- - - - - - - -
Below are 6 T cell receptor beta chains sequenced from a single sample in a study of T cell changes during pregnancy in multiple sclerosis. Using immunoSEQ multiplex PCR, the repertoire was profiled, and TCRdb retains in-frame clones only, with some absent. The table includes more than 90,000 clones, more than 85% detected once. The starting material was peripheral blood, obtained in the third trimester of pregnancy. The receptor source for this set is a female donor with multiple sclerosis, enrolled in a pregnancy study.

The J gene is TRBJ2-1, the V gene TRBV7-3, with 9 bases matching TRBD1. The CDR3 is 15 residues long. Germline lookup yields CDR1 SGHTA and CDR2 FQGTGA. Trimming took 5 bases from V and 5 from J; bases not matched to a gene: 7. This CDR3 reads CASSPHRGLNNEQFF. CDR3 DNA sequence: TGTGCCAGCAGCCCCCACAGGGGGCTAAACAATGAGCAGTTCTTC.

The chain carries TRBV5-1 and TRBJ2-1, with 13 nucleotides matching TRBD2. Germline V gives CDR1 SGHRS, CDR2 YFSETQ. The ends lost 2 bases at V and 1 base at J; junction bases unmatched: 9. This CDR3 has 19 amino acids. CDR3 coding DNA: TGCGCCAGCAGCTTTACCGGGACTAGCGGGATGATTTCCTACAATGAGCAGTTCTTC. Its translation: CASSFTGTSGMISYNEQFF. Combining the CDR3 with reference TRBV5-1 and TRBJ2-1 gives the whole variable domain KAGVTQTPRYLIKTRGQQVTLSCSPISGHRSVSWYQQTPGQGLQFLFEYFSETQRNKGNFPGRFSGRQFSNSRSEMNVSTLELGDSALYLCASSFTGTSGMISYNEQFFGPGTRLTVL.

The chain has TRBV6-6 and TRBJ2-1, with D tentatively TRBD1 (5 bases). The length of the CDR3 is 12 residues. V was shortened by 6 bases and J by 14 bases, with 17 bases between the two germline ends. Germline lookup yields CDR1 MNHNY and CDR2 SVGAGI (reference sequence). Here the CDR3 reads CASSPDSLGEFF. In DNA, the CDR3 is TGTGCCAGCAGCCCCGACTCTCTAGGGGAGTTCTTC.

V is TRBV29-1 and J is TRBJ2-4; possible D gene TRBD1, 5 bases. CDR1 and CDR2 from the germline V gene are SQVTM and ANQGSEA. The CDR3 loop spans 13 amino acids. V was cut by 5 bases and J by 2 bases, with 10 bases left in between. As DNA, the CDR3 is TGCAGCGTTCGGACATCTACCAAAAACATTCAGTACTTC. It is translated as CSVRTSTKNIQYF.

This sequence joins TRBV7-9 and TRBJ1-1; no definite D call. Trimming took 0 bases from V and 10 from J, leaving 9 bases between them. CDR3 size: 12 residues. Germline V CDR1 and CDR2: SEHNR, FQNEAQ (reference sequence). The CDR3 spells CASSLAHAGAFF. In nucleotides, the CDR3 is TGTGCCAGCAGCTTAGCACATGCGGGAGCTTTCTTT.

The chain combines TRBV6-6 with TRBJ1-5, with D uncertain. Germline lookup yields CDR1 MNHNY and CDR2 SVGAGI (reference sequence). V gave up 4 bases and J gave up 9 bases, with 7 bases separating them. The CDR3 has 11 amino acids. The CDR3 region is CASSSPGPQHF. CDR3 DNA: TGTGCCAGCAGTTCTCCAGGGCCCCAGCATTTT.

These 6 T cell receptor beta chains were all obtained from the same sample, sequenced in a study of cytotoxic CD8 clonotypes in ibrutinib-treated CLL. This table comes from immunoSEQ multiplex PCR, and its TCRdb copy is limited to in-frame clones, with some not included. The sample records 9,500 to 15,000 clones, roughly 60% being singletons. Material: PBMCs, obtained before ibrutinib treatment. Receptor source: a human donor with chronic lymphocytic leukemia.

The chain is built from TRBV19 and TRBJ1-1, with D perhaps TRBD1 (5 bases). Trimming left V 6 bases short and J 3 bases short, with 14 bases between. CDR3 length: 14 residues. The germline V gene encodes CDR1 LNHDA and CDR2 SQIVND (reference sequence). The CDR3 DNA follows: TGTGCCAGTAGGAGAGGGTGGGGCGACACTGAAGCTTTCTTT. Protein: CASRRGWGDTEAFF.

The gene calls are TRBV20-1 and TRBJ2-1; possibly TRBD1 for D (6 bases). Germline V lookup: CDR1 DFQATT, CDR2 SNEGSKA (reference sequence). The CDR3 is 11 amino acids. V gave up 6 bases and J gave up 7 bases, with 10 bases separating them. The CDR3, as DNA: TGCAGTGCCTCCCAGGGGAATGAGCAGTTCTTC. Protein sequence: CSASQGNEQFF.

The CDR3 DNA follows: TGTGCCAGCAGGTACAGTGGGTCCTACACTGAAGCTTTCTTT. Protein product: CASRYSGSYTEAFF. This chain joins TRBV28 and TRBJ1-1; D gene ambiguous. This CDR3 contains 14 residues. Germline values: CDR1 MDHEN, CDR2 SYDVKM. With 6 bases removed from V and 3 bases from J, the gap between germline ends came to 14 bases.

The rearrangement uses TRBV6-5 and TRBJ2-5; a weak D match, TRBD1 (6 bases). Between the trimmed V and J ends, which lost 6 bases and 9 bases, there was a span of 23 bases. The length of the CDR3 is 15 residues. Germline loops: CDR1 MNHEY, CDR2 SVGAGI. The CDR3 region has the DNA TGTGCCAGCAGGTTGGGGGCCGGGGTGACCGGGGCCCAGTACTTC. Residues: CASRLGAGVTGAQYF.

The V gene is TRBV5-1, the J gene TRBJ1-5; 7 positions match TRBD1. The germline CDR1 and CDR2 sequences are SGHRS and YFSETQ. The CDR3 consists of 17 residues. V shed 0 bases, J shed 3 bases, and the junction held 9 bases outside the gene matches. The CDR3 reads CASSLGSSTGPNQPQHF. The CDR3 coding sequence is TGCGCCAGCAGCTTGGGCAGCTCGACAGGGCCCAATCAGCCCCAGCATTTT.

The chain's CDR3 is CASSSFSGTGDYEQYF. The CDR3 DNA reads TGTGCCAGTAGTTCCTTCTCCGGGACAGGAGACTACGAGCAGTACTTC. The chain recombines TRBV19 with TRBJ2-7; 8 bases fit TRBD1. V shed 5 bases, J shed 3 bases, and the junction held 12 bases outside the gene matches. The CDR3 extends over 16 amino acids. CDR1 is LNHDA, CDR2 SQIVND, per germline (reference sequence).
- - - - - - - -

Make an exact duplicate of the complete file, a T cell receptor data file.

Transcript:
Below are 6 T cell receptor beta chains sequenced from a single sample in a study of T cell changes during pregnancy in multiple sclerosis. Using immunoSEQ multiplex PCR, the repertoire was profiled, and TCRdb retains in-frame clones only, with some absent. The table includes more than 90,000 clones, more than 85% detected once. The starting material was peripheral blood, obtained in the third trimester of pregnancy. The receptor source for this set is a female donor with multiple sclerosis, enrolled in a pregnancy study.

The J gene is TRBJ2-1, the V gene TRBV7-3, with 9 bases matching TRBD1. The CDR3 is 15 residues long. Germline lookup yields CDR1 SGHTA and CDR2 FQGTGA. Trimming took 5 bases from V and 5 from J; bases not matched to a gene: 7. This CDR3 reads CASSPHRGLNNEQFF. CDR3 DNA sequence: TGTGCCAGCAGCCCCCACAGGGGGCTAAACAATGAGCAGTTCTTC.

The chain carries TRBV5-1 and TRBJ2-1, with 13 nucleotides matching TRBD2. Germline V gives CDR1 SGHRS, CDR2 YFSETQ. The ends lost 2 bases at V and 1 base at J; junction bases unmatched: 9. This CDR3 has 19 amino acids. CDR3 coding DNA: TGCGCCAGCAGCTTTACCGGGACTAGCGGGATGATTTCCTACAATGAGCAGTTCTTC. Its translation: CASSFTGTSGMISYNEQFF. Combining the CDR3 with reference TRBV5-1 and TRBJ2-1 gives the whole variable domain KAGVTQTPRYLIKTRGQQVTLSCSPISGHRSVSWYQQTPGQGLQFLFEYFSETQRNKGNFPGRFSGRQFSNSRSEMNVSTLELGDSALYLCASSFTGTSGMISYNEQFFGPGTRLTVL.

The chain has TRBV6-6 and TRBJ2-1, with D tentatively TRBD1 (5 bases). The length of the CDR3 is 12 residues. V was shortened by 6 bases and J by 14 bases, with 17 bases between the two germline ends. Germline lookup yields CDR1 MNHNY and CDR2 SVGAGI (reference sequence). Here the CDR3 reads CASSPDSLGEFF. In DNA, the CDR3 is TGTGCCAGCAGCCCCGACTCTCTAGGGGAGTTCTTC.

V is TRBV29-1 and J is TRBJ2-4; possible D gene TRBD1, 5 bases. CDR1 and CDR2 from the germline V gene are SQVTM and ANQGSEA. The CDR3 loop spans 13 amino acids. V was cut by 5 bases and J by 2 bases, with 10 bases left in between. As DNA, the CDR3 is TGCAGCGTTCGGACATCTACCAAAAACATTCAGTACTTC. It is translated as CSVRTSTKNIQYF.

This sequence joins TRBV7-9 and TRBJ1-1; no definite D call. Trimming took 0 bases from V and 10 from J, leaving 9 bases between them. CDR3 size: 12 residues. Germline V CDR1 and CDR2: SEHNR, FQNEAQ (reference sequence). The CDR3 spells CASSLAHAGAFF. In nucleotides, the CDR3 is TGTGCCAGCAGCTTAGCACATGCGGGAGCTTTCTTT.

The chain combines TRBV6-6 with TRBJ1-5, with D uncertain. Germline lookup yields CDR1 MNHNY and CDR2 SVGAGI (reference sequence). V gave up 4 bases and J gave up 9 bases, with 7 bases separating them. The CDR3 has 11 amino acids. The CDR3 region is CASSSPGPQHF. CDR3 DNA: TGTGCCAGCAGTTCTCCAGGGCCCCAGCATTTT.

These 6 T cell receptor beta chains were all obtained from the same sample, sequenced in a study of cytotoxic CD8 clonotypes in ibrutinib-treated CLL. This table comes from immunoSEQ multiplex PCR, and its TCRdb copy is limited to in-frame clones, with some not included. The sample records 9,500 to 15,000 clones, roughly 60% being singletons. Material: PBMCs, obtained before ibrutinib treatment. Receptor source: a human donor with chronic lymphocytic leukemia.

The chain is built from TRBV19 and TRBJ1-1, with D perhaps TRBD1 (5 bases). Trimming left V 6 bases short and J 3 bases short, with 14 bases between. CDR3 length: 14 residues. The germline V gene encodes CDR1 LNHDA and CDR2 SQIVND (reference sequence). The CDR3 DNA follows: TGTGCCAGTAGGAGAGGGTGGGGCGACACTGAAGCTTTCTTT. Protein: CASRRGWGDTEAFF.

The gene calls are TRBV20-1 and TRBJ2-1; possibly TRBD1 for D (6 bases). Germline V lookup: CDR1 DFQATT, CDR2 SNEGSKA (reference sequence). The CDR3 is 11 amino acids. V gave up 6 bases and J gave up 7 bases, with 10 bases separating them. The CDR3, as DNA: TGCAGTGCCTCCCAGGGGAATGAGCAGTTCTTC. Protein sequence: CSASQGNEQFF.

The CDR3 DNA follows: TGTGCCAGCAGGTACAGTGGGTCCTACACTGAAGCTTTCTTT. Protein product: CASRYSGSYTEAFF. This chain joins TRBV28 and TRBJ1-1; D gene ambiguous. This CDR3 contains 14 residues. Germline values: CDR1 MDHEN, CDR2 SYDVKM. With 6 bases removed from V and 3 bases from J, the gap between germline ends came to 14 bases.

The rearrangement uses TRBV6-5 and TRBJ2-5; a weak D match, TRBD1 (6 bases). Between the trimmed V and J ends, which lost 6 bases and 9 bases, there was a span of 23 bases. The length of the CDR3 is 15 residues. Germline loops: CDR1 MNHEY, CDR2 SVGAGI. The CDR3 region has the DNA TGTGCCAGCAGGTTGGGGGCCGGGGTGACCGGGGCCCAGTACTTC. Residues: CASRLGAGVTGAQYF.

The V gene is TRBV5-1, the J gene TRBJ1-5; 7 positions match TRBD1. The germline CDR1 and CDR2 sequences are SGHRS and YFSETQ. The CDR3 consists of 17 residues. V shed 0 bases, J shed 3 bases, and the junction held 9 bases outside the gene matches. The CDR3 reads CASSLGSSTGPNQPQHF. The CDR3 coding sequence is TGCGCCAGCAGCTTGGGCAGCTCGACAGGGCCCAATCAGCCCCAGCATTTT.

The chain's CDR3 is CASSSFSGTGDYEQYF. The CDR3 DNA reads TGTGCCAGTAGTTCCTTCTCCGGGACAGGAGACTACGAGCAGTACTTC. The chain recombines TRBV19 with TRBJ2-7; 8 bases fit TRBD1. V shed 5 bases, J shed 3 bases, and the junction held 12 bases outside the gene matches. The CDR3 extends over 16 amino acids. CDR1 is LNHDA, CDR2 SQIVND, per germline (reference sequence).